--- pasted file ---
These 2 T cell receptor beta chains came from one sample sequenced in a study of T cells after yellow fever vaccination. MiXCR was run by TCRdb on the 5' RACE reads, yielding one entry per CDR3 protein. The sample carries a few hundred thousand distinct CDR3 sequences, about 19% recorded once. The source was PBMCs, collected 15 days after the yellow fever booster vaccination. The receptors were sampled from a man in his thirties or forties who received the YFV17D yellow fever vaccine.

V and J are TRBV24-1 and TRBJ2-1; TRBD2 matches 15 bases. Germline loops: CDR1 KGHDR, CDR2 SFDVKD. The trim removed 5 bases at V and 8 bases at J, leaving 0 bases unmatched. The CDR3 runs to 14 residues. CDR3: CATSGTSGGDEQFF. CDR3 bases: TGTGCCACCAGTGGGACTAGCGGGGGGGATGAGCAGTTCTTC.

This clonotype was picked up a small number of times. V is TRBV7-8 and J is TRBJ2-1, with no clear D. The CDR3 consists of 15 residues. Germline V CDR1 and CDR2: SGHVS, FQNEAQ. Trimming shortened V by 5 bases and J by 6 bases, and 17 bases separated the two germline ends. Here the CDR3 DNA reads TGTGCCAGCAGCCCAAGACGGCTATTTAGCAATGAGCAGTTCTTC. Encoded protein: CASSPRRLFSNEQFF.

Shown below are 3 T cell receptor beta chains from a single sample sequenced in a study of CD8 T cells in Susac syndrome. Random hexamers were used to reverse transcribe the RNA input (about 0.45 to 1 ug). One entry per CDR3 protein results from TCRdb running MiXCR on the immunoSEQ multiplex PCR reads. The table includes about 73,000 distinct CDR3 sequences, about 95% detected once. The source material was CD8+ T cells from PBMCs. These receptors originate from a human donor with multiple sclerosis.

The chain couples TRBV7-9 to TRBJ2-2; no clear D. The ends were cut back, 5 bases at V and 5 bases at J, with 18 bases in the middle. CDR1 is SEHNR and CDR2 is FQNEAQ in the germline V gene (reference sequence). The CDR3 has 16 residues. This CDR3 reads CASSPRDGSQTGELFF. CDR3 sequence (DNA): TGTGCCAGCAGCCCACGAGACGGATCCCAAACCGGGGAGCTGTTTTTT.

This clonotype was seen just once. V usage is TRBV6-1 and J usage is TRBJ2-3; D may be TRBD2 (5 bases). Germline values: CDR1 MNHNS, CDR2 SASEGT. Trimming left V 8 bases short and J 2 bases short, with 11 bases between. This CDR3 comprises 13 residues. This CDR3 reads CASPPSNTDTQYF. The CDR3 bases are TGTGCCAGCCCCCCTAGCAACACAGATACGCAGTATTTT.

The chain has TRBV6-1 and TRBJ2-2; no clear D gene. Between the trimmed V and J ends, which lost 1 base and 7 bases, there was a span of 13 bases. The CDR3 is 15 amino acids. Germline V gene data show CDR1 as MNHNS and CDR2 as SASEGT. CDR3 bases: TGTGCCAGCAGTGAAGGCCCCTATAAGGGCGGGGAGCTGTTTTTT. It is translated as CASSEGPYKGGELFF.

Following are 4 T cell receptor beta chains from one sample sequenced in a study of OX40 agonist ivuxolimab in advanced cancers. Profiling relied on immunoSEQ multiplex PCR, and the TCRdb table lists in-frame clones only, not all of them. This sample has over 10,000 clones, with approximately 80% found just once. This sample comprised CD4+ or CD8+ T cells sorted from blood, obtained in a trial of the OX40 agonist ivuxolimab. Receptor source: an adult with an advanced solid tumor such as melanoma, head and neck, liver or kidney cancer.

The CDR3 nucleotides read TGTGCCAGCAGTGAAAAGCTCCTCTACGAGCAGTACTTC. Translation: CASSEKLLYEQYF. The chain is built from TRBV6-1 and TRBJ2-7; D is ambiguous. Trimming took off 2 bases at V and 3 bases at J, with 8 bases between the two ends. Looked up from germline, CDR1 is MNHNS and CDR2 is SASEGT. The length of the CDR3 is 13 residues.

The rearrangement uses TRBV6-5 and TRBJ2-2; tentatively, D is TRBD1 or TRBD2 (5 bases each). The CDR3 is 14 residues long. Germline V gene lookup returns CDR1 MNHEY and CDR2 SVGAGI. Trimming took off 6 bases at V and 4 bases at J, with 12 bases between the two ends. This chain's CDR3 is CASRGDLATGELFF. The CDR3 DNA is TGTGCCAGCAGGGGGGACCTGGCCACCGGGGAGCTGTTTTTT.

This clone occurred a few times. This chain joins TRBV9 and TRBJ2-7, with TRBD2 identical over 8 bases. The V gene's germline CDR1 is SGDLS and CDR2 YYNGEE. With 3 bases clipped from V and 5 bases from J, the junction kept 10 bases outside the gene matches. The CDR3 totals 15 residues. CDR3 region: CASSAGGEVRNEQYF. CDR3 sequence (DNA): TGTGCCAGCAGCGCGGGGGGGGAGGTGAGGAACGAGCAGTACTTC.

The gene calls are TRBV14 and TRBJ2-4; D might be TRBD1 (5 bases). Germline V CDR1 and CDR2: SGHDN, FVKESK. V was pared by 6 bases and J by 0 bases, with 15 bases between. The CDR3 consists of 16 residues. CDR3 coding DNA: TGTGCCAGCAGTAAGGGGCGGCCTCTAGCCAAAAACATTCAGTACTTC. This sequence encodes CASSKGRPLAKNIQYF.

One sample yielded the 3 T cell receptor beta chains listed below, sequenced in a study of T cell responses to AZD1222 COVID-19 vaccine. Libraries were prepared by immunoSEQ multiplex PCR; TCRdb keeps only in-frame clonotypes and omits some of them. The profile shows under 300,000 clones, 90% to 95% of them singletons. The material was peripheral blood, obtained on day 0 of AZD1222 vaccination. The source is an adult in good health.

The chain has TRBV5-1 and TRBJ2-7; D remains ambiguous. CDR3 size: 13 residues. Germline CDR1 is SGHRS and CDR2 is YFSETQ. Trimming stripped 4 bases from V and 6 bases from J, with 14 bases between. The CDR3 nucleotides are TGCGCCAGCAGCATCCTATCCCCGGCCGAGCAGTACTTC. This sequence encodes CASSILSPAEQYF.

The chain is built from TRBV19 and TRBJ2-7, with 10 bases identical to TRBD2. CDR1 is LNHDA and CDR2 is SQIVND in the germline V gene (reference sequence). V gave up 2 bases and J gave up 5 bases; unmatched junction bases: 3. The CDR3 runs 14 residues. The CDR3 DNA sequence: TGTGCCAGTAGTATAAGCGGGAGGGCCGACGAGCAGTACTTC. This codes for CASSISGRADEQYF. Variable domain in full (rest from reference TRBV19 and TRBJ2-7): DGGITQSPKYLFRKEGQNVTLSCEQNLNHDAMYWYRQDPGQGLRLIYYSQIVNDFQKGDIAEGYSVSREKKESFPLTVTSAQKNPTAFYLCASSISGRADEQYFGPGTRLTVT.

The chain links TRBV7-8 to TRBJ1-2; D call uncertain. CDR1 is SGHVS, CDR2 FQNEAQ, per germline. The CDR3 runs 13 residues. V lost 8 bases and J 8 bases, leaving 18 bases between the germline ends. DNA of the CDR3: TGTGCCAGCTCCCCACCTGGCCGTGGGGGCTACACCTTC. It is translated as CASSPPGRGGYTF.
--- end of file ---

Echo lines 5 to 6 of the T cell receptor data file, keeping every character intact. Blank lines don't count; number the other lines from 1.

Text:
The chain couples TRBV7-9 to TRBJ2-2; no clear D. The ends were cut back, 5 bases at V and 5 bases at J, with 18 bases in the middle. CDR1 is SEHNR and CDR2 is FQNEAQ in the germline V gene (reference sequence). The CDR3 has 16 residues. This CDR3 reads CASSPRDGSQTGELFF. CDR3 sequence (DNA): TGTGCCAGCAGCCCACGAGACGGATCCCAAACCGGGGAGCTGTTTTTT.

This clonotype was seen just once. V usage is TRBV6-1 and J usage is TRBJ2-3; D may be TRBD2 (5 bases). Germline values: CDR1 MNHNS, CDR2 SASEGT. Trimming left V 8 bases short and J 2 bases short, with 11 bases between. This CDR3 comprises 13 residues. This CDR3 reads CASPPSNTDTQYF. The CDR3 bases are TGTGCCAGCCCCCCTAGCAACACAGATACGCAGTATTTT.